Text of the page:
Even though I attended a small private university without a medical school, I met a handful of people who claimed to be pre-med majors. That certainly made me raise my eyebrows, but I also had friends who wanted to be attorneys and our college didn’t have a law school, so I didn’t bother to question them further.
Trusty old Wikipedia defines pre-med as “a term used to describe a track that an undergraduate student in the United States pursues prior to becoming a medical student. It refers to the activities that prepare an undergraduate student for medical school, such as pre-med coursework, volunteer activities, clinical experience, research, and the application process,” so essentially pre-med itself is not a college major.
In fact, most colleges and universities don’t have an actual pre-med major. Students wishing to continue their education and attend medical school to become doctors can actually choose any undergraduate major, as long as certain courses required by the Association of American Medical Colleges are completed. Most pre-med undergraduates major in biology, chemistry, or physics.
The process of preparing for medical school—crossing the threshold and actually becoming a medical student as opposed to a pre-med student—can be extremely stressful. For generations, college courses in biology, chemistry, physics, and math have proven that it’s the survival of the fittest. Pre-med undergraduate coursework and activities are often so difficult that plenty of people just can’t make it. Next comes the Medical College Admissions Test, or MCAT—one of the toughest exams out there, but necessary for applying to medical school.
Or is it?
A July 29, 2010 New York Times article revealed a little-known secret about the Mount Sinai School of Medicine in Manhattan. The school’s Humanities and Medicine Program promises slots to about 35 undergraduates a year if they study humanities or social sciences instead of the traditional pre-medical school curriculum and maintain a 3.5 grade-point average.
A peer-reviewed study conducted by Dr. Nathan Kase, the Mount Sinai program’s founder, and Dr. David Muller, the medical school’s dean for medical education, compared outcomes for 85 students in the Humanities and Medicine Program with those of 606 traditionally prepared (pre-med) classmates from the graduating classes of 2004 through 2009 was published earlier this week by Academic Medicine, the journal of the Association of Medical Colleges.
Results show that the students who did not follow a pre-med track during their undergraduate years or take the MCAT had academic success in medical school equivalent to their peers who had. The study also found that the humanities students made more sensitive doctors: they were more than twice as likely to train as psychiatrists and somewhat more likely to go into primary care fields, like pediatrics and obstetrics and gynecology. However, they tend to avoid other fields such as surgical subspecialties and anesthesiology.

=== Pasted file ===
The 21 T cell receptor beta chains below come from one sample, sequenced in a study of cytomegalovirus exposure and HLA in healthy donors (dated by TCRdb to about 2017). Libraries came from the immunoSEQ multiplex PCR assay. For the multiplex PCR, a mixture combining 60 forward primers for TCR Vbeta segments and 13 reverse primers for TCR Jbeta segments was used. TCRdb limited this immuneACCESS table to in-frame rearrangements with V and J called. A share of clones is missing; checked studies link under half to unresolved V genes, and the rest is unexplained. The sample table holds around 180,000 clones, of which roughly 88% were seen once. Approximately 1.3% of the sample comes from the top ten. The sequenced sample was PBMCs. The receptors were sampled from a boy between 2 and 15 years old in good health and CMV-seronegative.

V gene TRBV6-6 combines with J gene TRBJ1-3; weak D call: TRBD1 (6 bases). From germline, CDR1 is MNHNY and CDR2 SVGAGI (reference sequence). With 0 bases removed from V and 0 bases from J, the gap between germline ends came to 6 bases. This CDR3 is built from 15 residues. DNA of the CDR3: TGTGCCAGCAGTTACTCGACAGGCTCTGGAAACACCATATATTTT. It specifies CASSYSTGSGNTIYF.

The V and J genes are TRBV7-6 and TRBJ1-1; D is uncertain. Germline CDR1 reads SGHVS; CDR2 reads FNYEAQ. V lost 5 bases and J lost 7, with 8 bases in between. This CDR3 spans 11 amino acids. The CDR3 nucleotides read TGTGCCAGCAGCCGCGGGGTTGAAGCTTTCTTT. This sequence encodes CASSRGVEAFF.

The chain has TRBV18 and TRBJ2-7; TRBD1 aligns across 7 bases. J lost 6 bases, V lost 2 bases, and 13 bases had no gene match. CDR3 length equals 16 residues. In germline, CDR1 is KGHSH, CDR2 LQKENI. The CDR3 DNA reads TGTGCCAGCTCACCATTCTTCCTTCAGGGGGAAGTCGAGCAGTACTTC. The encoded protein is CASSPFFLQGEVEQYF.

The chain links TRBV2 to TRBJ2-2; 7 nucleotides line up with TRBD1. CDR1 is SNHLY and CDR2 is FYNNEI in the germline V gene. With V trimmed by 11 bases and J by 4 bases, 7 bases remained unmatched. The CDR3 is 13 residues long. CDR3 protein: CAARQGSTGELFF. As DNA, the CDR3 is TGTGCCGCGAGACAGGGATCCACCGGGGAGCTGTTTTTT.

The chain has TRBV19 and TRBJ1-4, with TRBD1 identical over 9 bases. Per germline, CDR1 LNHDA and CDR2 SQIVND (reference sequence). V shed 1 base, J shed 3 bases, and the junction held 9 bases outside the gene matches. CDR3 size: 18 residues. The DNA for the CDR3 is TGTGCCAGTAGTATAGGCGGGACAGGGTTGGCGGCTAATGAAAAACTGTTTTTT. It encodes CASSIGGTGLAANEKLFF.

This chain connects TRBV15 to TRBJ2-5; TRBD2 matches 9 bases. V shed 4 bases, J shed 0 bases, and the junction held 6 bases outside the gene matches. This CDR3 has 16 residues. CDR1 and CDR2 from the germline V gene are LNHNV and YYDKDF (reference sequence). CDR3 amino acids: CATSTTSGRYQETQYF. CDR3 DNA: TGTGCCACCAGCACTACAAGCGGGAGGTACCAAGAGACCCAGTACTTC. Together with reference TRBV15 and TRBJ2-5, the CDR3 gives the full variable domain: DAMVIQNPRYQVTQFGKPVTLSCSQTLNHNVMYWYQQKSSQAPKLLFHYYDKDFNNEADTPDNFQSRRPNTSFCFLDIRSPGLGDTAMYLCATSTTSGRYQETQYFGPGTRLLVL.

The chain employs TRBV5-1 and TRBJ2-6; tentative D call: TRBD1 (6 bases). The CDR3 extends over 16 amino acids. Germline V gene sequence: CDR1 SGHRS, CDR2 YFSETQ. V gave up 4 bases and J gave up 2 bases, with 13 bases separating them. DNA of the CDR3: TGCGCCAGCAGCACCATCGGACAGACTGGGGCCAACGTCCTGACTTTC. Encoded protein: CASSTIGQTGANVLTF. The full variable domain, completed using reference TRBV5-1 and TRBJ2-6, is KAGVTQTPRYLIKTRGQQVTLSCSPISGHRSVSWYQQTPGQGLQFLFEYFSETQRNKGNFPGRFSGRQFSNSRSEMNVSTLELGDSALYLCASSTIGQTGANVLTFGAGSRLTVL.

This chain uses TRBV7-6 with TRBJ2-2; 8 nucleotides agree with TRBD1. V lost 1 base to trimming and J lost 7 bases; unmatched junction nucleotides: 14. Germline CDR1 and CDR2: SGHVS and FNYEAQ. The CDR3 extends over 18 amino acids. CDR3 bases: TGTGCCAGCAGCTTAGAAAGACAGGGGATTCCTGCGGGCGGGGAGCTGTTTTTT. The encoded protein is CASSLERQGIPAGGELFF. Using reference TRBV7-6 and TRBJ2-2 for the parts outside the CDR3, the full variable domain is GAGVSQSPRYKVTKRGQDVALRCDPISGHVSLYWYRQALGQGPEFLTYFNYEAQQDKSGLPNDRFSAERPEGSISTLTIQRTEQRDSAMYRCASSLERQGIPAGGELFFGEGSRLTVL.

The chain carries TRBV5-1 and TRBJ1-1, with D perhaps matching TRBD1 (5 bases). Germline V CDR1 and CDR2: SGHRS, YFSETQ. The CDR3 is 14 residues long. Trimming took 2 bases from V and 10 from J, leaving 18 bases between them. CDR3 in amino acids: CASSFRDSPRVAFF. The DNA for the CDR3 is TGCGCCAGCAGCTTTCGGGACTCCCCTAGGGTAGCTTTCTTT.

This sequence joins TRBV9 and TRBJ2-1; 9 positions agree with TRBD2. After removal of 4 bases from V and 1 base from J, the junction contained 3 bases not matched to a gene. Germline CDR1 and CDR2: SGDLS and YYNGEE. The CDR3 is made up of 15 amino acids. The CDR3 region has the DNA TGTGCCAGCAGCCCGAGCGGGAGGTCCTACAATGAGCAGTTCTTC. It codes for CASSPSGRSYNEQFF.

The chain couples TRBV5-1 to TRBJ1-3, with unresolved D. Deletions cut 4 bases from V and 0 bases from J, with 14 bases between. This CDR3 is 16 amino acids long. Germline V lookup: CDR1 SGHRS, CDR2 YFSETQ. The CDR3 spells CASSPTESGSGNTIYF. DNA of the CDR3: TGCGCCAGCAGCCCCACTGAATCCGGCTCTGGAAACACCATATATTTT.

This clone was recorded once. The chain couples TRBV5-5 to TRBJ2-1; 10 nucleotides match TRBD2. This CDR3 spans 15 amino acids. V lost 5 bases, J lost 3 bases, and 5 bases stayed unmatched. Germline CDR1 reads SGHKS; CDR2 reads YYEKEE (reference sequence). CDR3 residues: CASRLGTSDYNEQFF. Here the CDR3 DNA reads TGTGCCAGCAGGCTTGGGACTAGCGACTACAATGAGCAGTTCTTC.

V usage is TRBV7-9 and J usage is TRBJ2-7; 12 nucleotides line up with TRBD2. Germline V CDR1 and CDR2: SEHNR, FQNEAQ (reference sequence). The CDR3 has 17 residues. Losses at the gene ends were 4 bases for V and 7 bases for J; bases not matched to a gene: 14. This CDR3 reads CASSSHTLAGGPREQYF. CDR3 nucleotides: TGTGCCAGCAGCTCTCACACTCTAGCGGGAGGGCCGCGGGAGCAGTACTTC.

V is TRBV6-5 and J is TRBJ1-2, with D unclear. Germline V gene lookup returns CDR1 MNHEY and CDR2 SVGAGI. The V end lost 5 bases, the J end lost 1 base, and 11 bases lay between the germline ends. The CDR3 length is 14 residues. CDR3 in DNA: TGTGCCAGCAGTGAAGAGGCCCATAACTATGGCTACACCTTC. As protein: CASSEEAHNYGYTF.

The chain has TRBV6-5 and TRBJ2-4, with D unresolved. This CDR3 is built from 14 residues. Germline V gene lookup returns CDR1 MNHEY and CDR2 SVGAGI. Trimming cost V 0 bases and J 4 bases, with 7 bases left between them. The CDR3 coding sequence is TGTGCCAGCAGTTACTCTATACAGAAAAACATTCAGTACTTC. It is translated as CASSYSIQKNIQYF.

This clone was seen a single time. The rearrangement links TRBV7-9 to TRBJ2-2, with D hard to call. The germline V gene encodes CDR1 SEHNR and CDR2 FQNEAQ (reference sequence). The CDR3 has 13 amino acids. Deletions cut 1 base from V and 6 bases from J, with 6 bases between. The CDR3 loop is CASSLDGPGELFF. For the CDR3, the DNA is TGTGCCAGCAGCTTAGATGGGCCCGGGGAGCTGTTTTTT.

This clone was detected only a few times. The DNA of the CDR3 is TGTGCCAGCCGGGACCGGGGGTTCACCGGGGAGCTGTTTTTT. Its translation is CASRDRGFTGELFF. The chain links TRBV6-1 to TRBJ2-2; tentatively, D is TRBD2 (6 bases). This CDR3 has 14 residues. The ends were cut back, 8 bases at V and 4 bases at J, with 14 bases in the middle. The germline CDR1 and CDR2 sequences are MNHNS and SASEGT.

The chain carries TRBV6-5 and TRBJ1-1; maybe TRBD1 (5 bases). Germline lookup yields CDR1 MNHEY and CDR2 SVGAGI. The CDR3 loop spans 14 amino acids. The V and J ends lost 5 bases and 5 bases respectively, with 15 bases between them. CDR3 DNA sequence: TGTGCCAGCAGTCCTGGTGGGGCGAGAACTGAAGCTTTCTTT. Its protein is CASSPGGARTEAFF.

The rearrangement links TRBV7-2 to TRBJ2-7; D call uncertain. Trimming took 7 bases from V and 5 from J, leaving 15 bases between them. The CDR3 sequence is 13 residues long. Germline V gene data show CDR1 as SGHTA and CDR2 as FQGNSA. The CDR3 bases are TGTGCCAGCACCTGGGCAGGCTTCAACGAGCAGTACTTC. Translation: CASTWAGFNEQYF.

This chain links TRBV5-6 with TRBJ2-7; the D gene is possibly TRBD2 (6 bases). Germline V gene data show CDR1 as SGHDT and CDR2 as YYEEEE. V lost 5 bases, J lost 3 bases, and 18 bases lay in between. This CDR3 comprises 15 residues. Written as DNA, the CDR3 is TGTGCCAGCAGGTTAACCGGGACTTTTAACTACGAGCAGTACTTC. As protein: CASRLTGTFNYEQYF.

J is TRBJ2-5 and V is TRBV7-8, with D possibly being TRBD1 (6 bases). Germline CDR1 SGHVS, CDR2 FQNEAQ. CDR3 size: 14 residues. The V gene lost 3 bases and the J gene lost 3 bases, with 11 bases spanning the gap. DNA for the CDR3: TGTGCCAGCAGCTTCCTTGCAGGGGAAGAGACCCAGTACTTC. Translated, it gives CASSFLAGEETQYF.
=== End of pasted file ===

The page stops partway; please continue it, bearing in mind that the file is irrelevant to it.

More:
Mount Sinai Medical School is not alone; there are a few other medical schools in the United States and Canada which admit students who have not taken the MCAT, but to quote Dr. Dan Hunt, co-secretary of the Liaison Committee on Medical Education, the medical school accrediting agency, Mount Sinai seems to “have gone furthest in eschewing traditional science preparation.”
In order to be accepted into Mount Sinai’s Humanities and Medicine program, undergraduate students must apply during their sophomore or junior year of college while pursuing a degree in humanities or the social sciences. If they are in fact admitted, they are only required to take basic biology and chemistry, giving them the ability to skip the dreaded organic chemistry, physics, and calculus. Instead, they will spend the summer after their junior year taking “crash courses,” for lack of a better term, in organic chemistry and other medical topics such as bioethics and health policy.
The Humanities and Medicine Program has been in effect for the past ten years, and typically 5 to 10 percent of each class drops out before getting to medical school. Last year, the program received nearly 300 applications from more than 80 colleges across the country, but admissions are typically granted to those from “elite schools.” The program initially began with a few students from five schools which did not have their own medical schools— Amherst, Brandeis, Princeton, Wesleyan and Williams.
The report in Academic Medicine concludes that, "The benefits accrued by liberalizing undergraduate premedical education so that students may focus on the humanities and social sciences are significant,” but how does the American public feel? My guess is that most people have no idea where their physicians went to college and medical school.
The rather comedic blog Gawker featured a post on the topic entitled Hippie Medical School Just Letting In Any Old Theater Major. Its author must not have been too thrilled with the Humanities and Medicine program, since they asked, “How would you like to find out that your doctor’s undergrad days were spent majoring not in chemistry or biology, but in reading lesbian poetry and smoking reefer? Yes, it is time to overreact.”
Melissa Rhone earned her Bachelor of Music in Education from the University of Tampa. She resides in the Tampa Bay area and enjoys writing about college, pop culture, and epilepsy awareness.
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